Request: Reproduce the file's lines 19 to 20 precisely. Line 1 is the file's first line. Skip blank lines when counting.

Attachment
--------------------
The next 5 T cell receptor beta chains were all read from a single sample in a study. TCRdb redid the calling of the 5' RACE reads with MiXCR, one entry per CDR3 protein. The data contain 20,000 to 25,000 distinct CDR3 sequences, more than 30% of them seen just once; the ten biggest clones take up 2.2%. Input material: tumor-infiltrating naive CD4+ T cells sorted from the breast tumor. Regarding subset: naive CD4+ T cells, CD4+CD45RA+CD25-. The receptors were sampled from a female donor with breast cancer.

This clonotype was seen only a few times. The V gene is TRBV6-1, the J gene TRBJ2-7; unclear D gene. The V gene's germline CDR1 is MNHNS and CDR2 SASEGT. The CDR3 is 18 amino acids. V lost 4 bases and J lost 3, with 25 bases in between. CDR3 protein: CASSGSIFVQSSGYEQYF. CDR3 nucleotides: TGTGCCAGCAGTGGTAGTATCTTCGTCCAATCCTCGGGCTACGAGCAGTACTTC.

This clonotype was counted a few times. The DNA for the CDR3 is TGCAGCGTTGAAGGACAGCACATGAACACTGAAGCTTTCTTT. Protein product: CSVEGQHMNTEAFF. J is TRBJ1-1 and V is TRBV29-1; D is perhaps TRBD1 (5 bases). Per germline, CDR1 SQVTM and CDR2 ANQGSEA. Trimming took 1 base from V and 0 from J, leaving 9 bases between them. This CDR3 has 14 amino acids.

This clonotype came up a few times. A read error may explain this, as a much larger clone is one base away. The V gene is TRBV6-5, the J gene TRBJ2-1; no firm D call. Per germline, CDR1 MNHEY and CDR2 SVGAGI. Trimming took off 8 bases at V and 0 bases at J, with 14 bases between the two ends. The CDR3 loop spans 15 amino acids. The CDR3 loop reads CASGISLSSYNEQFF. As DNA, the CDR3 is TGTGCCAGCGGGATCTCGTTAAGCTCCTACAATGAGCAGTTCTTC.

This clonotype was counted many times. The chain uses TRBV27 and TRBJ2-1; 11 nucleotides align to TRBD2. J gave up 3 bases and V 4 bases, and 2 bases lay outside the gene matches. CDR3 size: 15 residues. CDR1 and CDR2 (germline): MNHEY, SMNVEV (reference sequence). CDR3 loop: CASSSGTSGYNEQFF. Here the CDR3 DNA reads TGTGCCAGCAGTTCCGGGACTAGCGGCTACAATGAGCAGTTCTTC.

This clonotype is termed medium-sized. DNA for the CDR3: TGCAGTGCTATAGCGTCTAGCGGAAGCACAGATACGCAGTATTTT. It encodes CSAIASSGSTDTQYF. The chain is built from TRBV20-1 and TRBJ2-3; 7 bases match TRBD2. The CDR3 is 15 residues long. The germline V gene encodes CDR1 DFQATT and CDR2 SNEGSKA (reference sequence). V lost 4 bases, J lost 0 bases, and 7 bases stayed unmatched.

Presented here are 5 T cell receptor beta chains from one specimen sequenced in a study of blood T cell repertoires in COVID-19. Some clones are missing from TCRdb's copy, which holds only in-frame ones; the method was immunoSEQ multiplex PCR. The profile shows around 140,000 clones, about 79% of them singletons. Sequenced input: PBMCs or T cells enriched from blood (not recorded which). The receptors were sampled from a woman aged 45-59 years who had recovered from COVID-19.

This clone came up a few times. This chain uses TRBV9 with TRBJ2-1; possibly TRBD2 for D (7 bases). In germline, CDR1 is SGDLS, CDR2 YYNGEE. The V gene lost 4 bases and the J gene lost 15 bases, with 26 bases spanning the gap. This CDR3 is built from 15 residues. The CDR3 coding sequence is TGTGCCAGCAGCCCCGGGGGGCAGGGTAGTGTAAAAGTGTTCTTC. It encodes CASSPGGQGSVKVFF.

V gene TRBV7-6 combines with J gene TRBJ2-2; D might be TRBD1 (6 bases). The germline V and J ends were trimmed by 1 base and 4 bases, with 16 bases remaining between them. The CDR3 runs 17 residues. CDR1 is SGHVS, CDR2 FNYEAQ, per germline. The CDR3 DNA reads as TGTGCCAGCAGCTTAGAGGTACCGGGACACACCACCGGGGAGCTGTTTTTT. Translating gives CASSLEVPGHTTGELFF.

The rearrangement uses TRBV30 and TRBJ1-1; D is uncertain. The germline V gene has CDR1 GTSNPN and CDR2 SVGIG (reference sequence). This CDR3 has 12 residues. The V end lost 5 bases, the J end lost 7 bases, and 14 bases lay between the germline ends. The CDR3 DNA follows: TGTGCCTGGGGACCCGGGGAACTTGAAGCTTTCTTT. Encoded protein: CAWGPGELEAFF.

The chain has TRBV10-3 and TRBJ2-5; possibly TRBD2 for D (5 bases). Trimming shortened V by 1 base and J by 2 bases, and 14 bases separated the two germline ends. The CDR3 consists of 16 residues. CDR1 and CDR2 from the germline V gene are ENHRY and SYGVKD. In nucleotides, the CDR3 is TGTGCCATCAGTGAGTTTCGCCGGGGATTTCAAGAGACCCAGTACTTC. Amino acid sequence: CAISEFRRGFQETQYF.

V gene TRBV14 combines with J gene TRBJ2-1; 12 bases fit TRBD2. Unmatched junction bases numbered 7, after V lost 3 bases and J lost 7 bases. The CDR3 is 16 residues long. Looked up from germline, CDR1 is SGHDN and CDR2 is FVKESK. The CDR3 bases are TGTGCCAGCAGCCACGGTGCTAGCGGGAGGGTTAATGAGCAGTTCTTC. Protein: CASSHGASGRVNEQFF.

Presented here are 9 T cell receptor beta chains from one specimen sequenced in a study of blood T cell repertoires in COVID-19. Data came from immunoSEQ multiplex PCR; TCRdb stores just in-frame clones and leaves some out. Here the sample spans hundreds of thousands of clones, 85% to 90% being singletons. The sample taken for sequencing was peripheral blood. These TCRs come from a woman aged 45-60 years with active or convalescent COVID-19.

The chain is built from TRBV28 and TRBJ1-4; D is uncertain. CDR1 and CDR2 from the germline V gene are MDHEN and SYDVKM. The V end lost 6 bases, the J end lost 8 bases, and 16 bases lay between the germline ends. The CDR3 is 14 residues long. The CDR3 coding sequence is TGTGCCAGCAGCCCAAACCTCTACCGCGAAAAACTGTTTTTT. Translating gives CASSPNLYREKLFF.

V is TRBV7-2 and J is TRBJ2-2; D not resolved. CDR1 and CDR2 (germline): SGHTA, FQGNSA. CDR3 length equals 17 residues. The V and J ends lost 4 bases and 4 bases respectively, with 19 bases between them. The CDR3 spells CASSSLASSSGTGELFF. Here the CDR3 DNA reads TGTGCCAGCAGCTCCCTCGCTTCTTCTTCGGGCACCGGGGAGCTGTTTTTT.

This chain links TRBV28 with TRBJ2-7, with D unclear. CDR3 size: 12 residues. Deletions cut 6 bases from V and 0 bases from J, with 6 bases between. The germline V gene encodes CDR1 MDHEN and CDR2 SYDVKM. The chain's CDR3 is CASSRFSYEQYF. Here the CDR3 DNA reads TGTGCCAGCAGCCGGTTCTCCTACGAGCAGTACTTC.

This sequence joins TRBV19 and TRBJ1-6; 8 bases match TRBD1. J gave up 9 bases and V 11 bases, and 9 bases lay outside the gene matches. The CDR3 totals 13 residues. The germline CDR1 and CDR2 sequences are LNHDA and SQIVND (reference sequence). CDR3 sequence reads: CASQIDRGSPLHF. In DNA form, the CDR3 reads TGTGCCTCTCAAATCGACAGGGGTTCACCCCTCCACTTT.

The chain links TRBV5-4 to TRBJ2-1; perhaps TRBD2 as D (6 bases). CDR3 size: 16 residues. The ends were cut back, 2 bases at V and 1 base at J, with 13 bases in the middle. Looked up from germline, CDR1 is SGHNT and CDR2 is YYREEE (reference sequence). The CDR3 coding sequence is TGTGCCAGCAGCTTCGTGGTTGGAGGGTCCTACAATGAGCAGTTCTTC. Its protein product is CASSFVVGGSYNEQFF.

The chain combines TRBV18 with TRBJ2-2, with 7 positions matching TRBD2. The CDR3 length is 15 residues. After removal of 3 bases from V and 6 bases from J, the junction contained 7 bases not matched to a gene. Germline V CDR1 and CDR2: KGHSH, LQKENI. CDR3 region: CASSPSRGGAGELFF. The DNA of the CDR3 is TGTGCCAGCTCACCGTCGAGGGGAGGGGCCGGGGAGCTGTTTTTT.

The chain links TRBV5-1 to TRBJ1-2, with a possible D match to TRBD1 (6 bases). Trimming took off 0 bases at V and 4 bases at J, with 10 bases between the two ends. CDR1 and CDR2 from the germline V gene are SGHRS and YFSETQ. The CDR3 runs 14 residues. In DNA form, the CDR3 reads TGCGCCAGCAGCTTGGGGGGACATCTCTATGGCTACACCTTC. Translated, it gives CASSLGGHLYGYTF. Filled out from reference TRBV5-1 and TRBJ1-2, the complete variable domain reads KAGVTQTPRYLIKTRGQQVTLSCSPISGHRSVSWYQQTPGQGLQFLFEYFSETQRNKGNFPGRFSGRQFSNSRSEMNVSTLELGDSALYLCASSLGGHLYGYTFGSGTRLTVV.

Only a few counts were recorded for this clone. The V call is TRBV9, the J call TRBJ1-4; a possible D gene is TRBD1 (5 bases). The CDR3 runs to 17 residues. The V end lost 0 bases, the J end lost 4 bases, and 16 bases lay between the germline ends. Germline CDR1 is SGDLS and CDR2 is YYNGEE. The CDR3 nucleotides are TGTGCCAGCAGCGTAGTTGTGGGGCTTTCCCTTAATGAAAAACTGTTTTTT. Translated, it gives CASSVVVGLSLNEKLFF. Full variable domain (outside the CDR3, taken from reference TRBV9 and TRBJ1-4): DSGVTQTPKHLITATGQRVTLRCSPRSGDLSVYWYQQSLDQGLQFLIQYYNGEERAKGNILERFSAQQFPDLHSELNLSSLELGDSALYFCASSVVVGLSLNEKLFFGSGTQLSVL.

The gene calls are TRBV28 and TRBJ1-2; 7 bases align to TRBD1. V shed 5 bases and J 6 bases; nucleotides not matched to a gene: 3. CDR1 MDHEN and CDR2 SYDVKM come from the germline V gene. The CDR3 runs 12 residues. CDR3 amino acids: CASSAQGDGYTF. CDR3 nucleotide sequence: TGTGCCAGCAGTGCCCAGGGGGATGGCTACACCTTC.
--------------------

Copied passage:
The chain combines TRBV18 with TRBJ2-2, with 7 positions matching TRBD2. The CDR3 length is 15 residues. After removal of 3 bases from V and 6 bases from J, the junction contained 7 bases not matched to a gene. Germline V CDR1 and CDR2: KGHSH, LQKENI. CDR3 region: CASSPSRGGAGELFF. The DNA of the CDR3 is TGTGCCAGCTCACCGTCGAGGGGAGGGGCCGGGGAGCTGTTTTTT.

The chain links TRBV5-1 to TRBJ1-2, with a possible D match to TRBD1 (6 bases). Trimming took off 0 bases at V and 4 bases at J, with 10 bases between the two ends. CDR1 and CDR2 from the germline V gene are SGHRS and YFSETQ. The CDR3 runs 14 residues. In DNA form, the CDR3 reads TGCGCCAGCAGCTTGGGGGGACATCTCTATGGCTACACCTTC. Translated, it gives CASSLGGHLYGYTF. Filled out from reference TRBV5-1 and TRBJ1-2, the complete variable domain reads KAGVTQTPRYLIKTRGQQVTLSCSPISGHRSVSWYQQTPGQGLQFLFEYFSETQRNKGNFPGRFSGRQFSNSRSEMNVSTLELGDSALYLCASSLGGHLYGYTFGSGTRLTVV.